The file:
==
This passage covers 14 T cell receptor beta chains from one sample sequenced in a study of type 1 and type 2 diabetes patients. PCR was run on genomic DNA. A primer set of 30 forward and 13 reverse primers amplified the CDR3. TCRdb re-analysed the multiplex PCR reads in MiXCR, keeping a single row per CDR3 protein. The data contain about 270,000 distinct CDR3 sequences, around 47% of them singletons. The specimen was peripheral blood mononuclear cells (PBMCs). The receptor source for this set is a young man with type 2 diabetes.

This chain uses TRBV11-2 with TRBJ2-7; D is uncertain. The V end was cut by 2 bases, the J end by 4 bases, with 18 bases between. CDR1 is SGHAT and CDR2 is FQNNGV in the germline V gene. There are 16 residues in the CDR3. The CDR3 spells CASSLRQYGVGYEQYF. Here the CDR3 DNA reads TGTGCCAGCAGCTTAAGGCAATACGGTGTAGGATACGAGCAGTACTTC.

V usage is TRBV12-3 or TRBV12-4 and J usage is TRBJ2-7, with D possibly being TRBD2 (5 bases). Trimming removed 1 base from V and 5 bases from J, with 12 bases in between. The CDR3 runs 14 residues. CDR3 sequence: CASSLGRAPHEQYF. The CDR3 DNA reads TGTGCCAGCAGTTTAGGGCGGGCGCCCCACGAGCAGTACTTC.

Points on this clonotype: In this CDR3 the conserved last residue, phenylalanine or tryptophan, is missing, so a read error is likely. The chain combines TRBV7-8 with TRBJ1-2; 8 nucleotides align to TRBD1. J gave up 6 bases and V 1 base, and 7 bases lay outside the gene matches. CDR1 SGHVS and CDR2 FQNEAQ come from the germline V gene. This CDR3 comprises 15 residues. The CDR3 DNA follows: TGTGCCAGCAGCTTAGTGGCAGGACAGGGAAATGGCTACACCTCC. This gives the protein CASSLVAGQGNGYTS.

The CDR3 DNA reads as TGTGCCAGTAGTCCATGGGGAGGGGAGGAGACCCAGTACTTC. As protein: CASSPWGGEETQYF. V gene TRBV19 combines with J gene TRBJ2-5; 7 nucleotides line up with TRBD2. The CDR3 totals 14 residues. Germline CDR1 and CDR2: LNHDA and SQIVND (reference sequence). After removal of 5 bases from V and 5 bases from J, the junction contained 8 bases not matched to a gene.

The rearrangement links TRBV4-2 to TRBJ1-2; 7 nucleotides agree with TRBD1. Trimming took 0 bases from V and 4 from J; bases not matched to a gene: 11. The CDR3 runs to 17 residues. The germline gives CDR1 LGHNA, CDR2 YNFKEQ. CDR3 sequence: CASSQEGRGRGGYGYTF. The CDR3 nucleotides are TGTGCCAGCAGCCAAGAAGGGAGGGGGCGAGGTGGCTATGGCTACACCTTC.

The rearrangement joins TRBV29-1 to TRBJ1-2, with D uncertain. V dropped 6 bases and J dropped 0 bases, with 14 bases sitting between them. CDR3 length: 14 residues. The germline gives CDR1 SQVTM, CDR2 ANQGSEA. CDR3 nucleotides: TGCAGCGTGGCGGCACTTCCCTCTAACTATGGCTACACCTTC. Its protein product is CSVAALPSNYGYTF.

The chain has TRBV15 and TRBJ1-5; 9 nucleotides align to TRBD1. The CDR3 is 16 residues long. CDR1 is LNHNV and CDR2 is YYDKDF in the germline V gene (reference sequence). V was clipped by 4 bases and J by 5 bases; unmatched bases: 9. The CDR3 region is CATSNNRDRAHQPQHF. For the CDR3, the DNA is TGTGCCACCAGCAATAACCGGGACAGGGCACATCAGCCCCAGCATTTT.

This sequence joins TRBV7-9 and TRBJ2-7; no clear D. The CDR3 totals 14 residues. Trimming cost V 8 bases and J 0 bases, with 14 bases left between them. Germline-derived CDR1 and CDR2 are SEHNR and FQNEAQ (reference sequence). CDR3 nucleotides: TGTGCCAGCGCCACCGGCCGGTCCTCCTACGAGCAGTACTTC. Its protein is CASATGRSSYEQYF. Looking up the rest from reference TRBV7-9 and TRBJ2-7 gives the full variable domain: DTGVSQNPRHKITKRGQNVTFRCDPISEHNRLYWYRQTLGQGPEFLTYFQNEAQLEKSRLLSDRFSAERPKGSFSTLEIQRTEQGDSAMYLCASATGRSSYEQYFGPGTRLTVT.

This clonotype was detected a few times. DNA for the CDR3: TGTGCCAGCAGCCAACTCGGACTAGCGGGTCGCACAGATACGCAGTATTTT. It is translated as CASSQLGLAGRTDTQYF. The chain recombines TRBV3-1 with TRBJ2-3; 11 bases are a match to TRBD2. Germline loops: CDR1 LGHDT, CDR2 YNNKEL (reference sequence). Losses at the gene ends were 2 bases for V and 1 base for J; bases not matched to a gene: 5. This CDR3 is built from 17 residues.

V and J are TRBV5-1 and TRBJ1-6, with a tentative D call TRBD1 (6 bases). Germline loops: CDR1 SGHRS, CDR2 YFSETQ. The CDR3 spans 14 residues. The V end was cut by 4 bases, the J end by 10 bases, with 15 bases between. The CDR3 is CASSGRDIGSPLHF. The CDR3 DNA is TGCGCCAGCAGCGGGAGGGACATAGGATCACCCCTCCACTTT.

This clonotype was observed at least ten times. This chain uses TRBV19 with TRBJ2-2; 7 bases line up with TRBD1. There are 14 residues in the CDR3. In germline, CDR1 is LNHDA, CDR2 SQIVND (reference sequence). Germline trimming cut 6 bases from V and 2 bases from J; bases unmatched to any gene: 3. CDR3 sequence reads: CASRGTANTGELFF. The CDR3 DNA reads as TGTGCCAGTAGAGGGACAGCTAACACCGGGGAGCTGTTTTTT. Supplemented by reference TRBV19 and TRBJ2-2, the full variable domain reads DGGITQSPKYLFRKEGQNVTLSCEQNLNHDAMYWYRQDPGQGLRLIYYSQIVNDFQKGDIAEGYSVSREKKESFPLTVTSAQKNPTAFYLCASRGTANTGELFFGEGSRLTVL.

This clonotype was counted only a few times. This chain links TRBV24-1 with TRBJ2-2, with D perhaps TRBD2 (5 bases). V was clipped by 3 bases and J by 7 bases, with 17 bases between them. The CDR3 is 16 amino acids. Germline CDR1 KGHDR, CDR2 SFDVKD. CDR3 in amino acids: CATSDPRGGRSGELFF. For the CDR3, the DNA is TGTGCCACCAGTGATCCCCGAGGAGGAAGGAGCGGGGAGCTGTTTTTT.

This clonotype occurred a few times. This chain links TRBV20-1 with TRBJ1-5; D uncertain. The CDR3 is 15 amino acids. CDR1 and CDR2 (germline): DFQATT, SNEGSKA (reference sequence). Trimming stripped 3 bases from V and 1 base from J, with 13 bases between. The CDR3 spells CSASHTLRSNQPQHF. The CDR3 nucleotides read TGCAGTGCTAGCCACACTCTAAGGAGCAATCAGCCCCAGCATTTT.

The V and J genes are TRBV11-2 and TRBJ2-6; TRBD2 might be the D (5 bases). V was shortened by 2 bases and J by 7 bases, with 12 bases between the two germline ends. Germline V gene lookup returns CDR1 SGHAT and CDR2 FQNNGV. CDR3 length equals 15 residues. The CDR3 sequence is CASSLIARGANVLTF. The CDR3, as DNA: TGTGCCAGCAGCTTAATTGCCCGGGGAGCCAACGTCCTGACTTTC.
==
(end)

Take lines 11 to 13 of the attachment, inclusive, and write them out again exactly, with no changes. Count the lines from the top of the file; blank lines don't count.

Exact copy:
V and J are TRBV5-1 and TRBJ1-6, with a tentative D call TRBD1 (6 bases). Germline loops: CDR1 SGHRS, CDR2 YFSETQ. The CDR3 spans 14 residues. The V end was cut by 4 bases, the J end by 10 bases, with 15 bases between. The CDR3 is CASSGRDIGSPLHF. The CDR3 DNA is TGCGCCAGCAGCGGGAGGGACATAGGATCACCCCTCCACTTT.

This clonotype was observed at least ten times. This chain uses TRBV19 with TRBJ2-2; 7 bases line up with TRBD1. There are 14 residues in the CDR3. In germline, CDR1 is LNHDA, CDR2 SQIVND (reference sequence). Germline trimming cut 6 bases from V and 2 bases from J; bases unmatched to any gene: 3. CDR3 sequence reads: CASRGTANTGELFF. The CDR3 DNA reads as TGTGCCAGTAGAGGGACAGCTAACACCGGGGAGCTGTTTTTT. Supplemented by reference TRBV19 and TRBJ2-2, the full variable domain reads DGGITQSPKYLFRKEGQNVTLSCEQNLNHDAMYWYRQDPGQGLRLIYYSQIVNDFQKGDIAEGYSVSREKKESFPLTVTSAQKNPTAFYLCASRGTANTGELFFGEGSRLTVL.

This clonotype was counted only a few times. This chain links TRBV24-1 with TRBJ2-2, with D perhaps TRBD2 (5 bases). V was clipped by 3 bases and J by 7 bases, with 17 bases between them. The CDR3 is 16 amino acids. Germline CDR1 KGHDR, CDR2 SFDVKD. CDR3 in amino acids: CATSDPRGGRSGELFF. For the CDR3, the DNA is TGTGCCACCAGTGATCCCCGAGGAGGAAGGAGCGGGGAGCTGTTTTTT.